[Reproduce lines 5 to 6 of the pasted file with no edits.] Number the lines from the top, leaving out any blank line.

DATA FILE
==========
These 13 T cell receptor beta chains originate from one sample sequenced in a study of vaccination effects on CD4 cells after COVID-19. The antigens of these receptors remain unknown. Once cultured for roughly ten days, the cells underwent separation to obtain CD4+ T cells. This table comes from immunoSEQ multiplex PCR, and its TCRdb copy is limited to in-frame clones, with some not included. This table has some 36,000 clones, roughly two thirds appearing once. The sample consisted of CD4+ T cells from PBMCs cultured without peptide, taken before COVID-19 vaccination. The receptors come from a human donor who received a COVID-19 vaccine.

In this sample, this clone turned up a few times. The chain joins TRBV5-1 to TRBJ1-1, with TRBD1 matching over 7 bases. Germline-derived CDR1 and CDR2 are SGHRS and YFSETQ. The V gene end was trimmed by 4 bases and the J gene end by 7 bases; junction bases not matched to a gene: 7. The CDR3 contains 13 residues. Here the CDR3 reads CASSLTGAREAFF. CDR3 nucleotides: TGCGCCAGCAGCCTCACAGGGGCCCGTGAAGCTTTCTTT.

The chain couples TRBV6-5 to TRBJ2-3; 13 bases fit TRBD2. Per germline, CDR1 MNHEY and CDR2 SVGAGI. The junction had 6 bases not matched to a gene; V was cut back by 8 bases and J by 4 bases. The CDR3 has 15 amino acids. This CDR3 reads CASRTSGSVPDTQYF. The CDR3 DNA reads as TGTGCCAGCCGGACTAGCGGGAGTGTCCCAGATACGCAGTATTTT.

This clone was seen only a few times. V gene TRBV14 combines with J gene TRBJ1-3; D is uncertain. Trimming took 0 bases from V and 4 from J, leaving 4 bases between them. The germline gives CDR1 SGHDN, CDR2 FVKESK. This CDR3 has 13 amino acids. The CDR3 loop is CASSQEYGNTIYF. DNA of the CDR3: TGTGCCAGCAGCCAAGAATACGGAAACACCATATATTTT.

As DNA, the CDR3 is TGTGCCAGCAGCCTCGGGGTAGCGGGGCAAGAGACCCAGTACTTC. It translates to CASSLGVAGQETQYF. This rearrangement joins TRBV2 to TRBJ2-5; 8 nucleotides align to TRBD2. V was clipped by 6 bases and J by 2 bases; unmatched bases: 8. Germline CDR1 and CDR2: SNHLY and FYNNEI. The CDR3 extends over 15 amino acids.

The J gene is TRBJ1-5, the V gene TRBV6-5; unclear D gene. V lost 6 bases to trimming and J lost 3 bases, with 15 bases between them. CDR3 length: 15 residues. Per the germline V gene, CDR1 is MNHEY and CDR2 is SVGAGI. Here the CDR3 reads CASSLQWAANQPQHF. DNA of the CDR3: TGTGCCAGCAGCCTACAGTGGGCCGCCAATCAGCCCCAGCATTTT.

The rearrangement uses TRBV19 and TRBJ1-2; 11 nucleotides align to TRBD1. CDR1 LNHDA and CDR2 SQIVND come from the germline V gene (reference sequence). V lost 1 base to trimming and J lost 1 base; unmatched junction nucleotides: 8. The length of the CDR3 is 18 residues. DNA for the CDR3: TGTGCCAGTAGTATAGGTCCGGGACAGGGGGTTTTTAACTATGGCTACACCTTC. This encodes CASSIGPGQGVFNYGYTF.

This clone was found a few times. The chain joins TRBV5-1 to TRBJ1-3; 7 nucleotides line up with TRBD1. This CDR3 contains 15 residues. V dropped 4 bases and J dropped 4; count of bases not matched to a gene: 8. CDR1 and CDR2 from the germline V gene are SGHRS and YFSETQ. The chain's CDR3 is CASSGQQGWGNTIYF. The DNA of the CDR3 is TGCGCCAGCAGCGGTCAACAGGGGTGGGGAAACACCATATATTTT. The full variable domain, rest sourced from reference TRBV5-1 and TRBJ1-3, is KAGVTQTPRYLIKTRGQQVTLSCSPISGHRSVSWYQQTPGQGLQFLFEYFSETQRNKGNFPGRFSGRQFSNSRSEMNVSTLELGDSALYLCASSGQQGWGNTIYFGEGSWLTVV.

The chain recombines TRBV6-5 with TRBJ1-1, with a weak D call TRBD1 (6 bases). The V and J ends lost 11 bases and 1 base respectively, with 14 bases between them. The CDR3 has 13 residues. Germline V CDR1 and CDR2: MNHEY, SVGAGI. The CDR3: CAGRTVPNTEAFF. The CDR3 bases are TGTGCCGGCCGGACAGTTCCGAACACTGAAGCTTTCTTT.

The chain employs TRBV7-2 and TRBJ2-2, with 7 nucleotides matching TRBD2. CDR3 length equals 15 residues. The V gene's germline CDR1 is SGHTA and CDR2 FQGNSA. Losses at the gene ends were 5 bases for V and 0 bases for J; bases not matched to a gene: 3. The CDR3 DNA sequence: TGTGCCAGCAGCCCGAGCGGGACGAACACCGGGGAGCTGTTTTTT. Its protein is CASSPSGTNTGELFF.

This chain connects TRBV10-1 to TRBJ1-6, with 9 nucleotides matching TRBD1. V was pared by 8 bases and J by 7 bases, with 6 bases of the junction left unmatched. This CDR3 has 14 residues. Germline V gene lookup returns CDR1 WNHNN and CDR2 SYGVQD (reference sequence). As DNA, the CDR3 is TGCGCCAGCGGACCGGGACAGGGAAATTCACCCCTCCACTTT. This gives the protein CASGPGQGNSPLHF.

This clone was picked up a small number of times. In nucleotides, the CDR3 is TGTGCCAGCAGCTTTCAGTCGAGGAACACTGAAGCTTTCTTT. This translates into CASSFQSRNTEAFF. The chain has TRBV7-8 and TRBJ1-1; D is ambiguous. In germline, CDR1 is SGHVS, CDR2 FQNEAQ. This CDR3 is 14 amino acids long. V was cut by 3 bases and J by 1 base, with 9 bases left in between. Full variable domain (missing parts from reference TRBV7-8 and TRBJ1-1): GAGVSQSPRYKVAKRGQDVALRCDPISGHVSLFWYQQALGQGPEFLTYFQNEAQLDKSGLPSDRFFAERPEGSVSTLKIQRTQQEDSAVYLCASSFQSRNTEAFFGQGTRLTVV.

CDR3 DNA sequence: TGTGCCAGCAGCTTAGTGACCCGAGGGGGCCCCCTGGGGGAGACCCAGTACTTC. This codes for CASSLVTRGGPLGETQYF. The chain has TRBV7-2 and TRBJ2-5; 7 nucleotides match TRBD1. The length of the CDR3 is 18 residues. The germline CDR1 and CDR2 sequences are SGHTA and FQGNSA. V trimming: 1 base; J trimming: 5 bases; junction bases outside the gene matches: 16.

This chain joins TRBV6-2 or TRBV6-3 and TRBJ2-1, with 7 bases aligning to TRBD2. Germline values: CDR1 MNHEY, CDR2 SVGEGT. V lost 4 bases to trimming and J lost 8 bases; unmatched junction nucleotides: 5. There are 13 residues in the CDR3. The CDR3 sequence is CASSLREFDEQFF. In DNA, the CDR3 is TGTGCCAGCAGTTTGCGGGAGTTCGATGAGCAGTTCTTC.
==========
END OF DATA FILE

As DNA, the CDR3 is TGTGCCAGCAGCCTCGGGGTAGCGGGGCAAGAGACCCAGTACTTC. It translates to CASSLGVAGQETQYF. This rearrangement joins TRBV2 to TRBJ2-5; 8 nucleotides align to TRBD2. V was clipped by 6 bases and J by 2 bases; unmatched bases: 8. Germline CDR1 and CDR2: SNHLY and FYNNEI. The CDR3 extends over 15 amino acids.

The J gene is TRBJ1-5, the V gene TRBV6-5; unclear D gene. V lost 6 bases to trimming and J lost 3 bases, with 15 bases between them. CDR3 length: 15 residues. Per the germline V gene, CDR1 is MNHEY and CDR2 is SVGAGI. Here the CDR3 reads CASSLQWAANQPQHF. DNA of the CDR3: TGTGCCAGCAGCCTACAGTGGGCCGCCAATCAGCCCCAGCATTTT.